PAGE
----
Brenna Wee, Artistic Director


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Brenna Wee was awarded a full scholarship in 1981 by the Singapore government to study at the Elder Conservatorium in Adelaide and graduated with a Bachelor of Music (Honours) in Piano Performance. Her teachers included Noreen Stokes, Stefan Ammer and Clemens Leske.

Brenna has received numerous awards at major competitions, such as the prestigious Australian Society of Keyboard Music and the Diner’s Club International Piano Competitions.

Always interested in expanding her musical horizons, Brenna moved to Perth in 1991, where she studied with Keith van Geyzel and Mike Nelson at the Western Australian Academy of Performing Arts (WAAPA), majoring in Jazz/Contemporary Piano. A prolific period ensued in which she worked with various jazz ensembles and as a soloist. Highlights included playing at the York Jazz Festival (Western Australia) and the Summer in the Park Jazz series in Perth. She also continued to work concurrently in the classical arena, including being the Official Accompanist for the Wanneroo Eisteddfod, the repetiteur/orchestral pianist for Opera Piccola and the accompanist of the award-winning Mercy College Senior Choir, amongst others.

Since relocating to Melbourne in 2003, Brenna has established herself as a chamber musician, accompanist, and teacher. Recent highlights included accompanying soprano Joanna Cole in the Quadrangle Series at Anlaby (South Australia), touring regional Victoria with the George Dreyfus’ Film Orchestra and being featured on Radio 3MBS FM in 2009, 2010, 2011 and 2012.

In 2009, Brenna completed a Master of Music Studies (Performing/Teaching) and in 2011, a Master of Music Performance, majoring in Collaborative Pianism at the VCA & MCM, University of Melbourne, where she scored Distinctions in Performance, Pedagogy and Research units. As a natural complement to her research on the impact of globalization on Australian contemporary art music, Brenna teamed up with educator Alex Serrenti to start Bridges Collective.

The mission of Bridges Collective is to facilitate cultural exchange through music-making. It specialises in workshopping and performing cross-cultural/cross-genre chamber works and delivering high-quality music education programmes internationally. Through Bridges Collective, Brenna has run a highly successful series of cross-cultural concerts featuring collaborations of classical musicians in Western art music with their counterparts in the Chinese, Indian, Indonesian, Malay, Persian and Yemeni traditions.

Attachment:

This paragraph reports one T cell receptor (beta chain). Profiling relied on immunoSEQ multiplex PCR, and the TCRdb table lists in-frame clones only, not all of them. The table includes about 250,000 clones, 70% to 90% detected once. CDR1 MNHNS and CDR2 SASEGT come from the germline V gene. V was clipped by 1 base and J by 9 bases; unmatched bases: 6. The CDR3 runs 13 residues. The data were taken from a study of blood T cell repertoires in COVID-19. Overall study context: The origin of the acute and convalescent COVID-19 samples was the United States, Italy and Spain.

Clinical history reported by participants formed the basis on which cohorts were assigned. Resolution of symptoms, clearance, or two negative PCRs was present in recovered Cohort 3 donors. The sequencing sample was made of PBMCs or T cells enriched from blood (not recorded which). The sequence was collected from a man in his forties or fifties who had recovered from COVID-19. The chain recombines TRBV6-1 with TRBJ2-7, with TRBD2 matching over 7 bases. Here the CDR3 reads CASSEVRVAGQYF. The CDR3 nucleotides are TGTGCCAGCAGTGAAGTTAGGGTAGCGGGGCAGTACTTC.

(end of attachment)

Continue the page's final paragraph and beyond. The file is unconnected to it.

Brenna hopes that Bridges Collective can function as an ambassador for Australian composers into the Asia-Pacific region and for Asian composers into Australia. She has recently been featured on ABC Radio Australia, Vision Australia Radio and 3MBS FM Radio where she spoke about the challenges of presenting culturally-unfamiliar ground-breaking work to audiences and the ensemble’s highly successful Encounters tours to Malaysia of 2012 and 2014. These tours were funded by the Department of Foreign Affairs and Trade via the Australia-Malaysia Institute and hosted by the Classical Music Society of KL and the Universiti Teknologi MARA.


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Alexandra Serrenti, Director of Strategic Planning and Communications


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Alex Serrenti is an educator, documentor, and consultant for non-profit organisations. Working between Melbourne and Singapore, she currently lectures for the University of Wollongong in Singapore at SIM Global Education. Trained as a philosopher, her academic interests lie mainly at the intersection of ethics, moral psychology and political theory. Negotiations of selfhood, community and inter-personal relationships are the key foci of her study.

Offered the chance to see how theoretical ideas about personal identity and social relationships could be applied in an intercultural setting, she teamed up with Brenna Wee to co-found Bridges Collective. She tells us,

“For years, I have been studying human behavior and particularly how our interactions with others mould, change and transform us. A lot of my work as an educator deals with how people meet or fail to meet each other communicatively in personal interactions. I often witness first-hand the power that these encounters have to transform how we see ourselves and our place in the world. Having dealt with many international students in my years in the university and having studied and lived in multiple countries, I understand something of the struggles that are faced when people are trying to bridge cultures. That experience changes us.

The music, workshops and international education programmes of Bridges Collective are about this experience – how people are transformed by their contact with foreigners and foreign lands. This is a unique 3rd culture that is neither one’s home culture, nor the foreign culture that one is entering.  We want to recreate this space for our audience as a means of helping people understand the unique perspectives that intercultural life offers and also its unique challenges.”

She is Bridges Collective’s resident intercultural consultant and facilitator.

Alex also works as a documentor (photography and text) and creative writer.




 
 
 
 
 

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